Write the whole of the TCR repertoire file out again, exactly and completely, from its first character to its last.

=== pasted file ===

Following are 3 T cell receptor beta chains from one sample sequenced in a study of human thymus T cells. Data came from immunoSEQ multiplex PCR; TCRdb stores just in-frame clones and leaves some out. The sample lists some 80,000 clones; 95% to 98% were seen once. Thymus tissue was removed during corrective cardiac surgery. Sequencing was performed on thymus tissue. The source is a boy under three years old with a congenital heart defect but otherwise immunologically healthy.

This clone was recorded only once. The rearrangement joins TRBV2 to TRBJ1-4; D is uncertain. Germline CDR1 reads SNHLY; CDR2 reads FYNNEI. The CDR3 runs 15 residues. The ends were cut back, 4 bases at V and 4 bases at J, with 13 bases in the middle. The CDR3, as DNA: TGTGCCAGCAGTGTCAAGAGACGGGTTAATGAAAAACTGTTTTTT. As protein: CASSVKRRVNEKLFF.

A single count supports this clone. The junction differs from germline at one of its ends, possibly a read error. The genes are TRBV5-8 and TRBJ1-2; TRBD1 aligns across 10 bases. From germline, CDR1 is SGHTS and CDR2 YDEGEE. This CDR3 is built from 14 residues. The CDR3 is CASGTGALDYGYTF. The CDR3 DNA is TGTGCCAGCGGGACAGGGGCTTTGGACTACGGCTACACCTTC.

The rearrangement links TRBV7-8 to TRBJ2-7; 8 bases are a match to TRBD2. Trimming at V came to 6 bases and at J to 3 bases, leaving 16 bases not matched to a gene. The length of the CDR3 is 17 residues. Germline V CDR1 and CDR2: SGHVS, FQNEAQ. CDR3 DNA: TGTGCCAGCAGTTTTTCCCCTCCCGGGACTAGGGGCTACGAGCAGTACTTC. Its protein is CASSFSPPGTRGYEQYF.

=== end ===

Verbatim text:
Following are 3 T cell receptor beta chains from one sample sequenced in a study of human thymus T cells. Data came from immunoSEQ multiplex PCR; TCRdb stores just in-frame clones and leaves some out. The sample lists some 80,000 clones; 95% to 98% were seen once. Thymus tissue was removed during corrective cardiac surgery. Sequencing was performed on thymus tissue. The source is a boy under three years old with a congenital heart defect but otherwise immunologically healthy.

This clone was recorded only once. The rearrangement joins TRBV2 to TRBJ1-4; D is uncertain. Germline CDR1 reads SNHLY; CDR2 reads FYNNEI. The CDR3 runs 15 residues. The ends were cut back, 4 bases at V and 4 bases at J, with 13 bases in the middle. The CDR3, as DNA: TGTGCCAGCAGTGTCAAGAGACGGGTTAATGAAAAACTGTTTTTT. As protein: CASSVKRRVNEKLFF.

A single count supports this clone. The junction differs from germline at one of its ends, possibly a read error. The genes are TRBV5-8 and TRBJ1-2; TRBD1 aligns across 10 bases. From germline, CDR1 is SGHTS and CDR2 YDEGEE. This CDR3 is built from 14 residues. The CDR3 is CASGTGALDYGYTF. The CDR3 DNA is TGTGCCAGCGGGACAGGGGCTTTGGACTACGGCTACACCTTC.

The rearrangement links TRBV7-8 to TRBJ2-7; 8 bases are a match to TRBD2. Trimming at V came to 6 bases and at J to 3 bases, leaving 16 bases not matched to a gene. The length of the CDR3 is 17 residues. Germline V CDR1 and CDR2: SGHVS, FQNEAQ. CDR3 DNA: TGTGCCAGCAGTTTTTCCCCTCCCGGGACTAGGGGCTACGAGCAGTACTTC. Its protein is CASSFSPPGTRGYEQYF.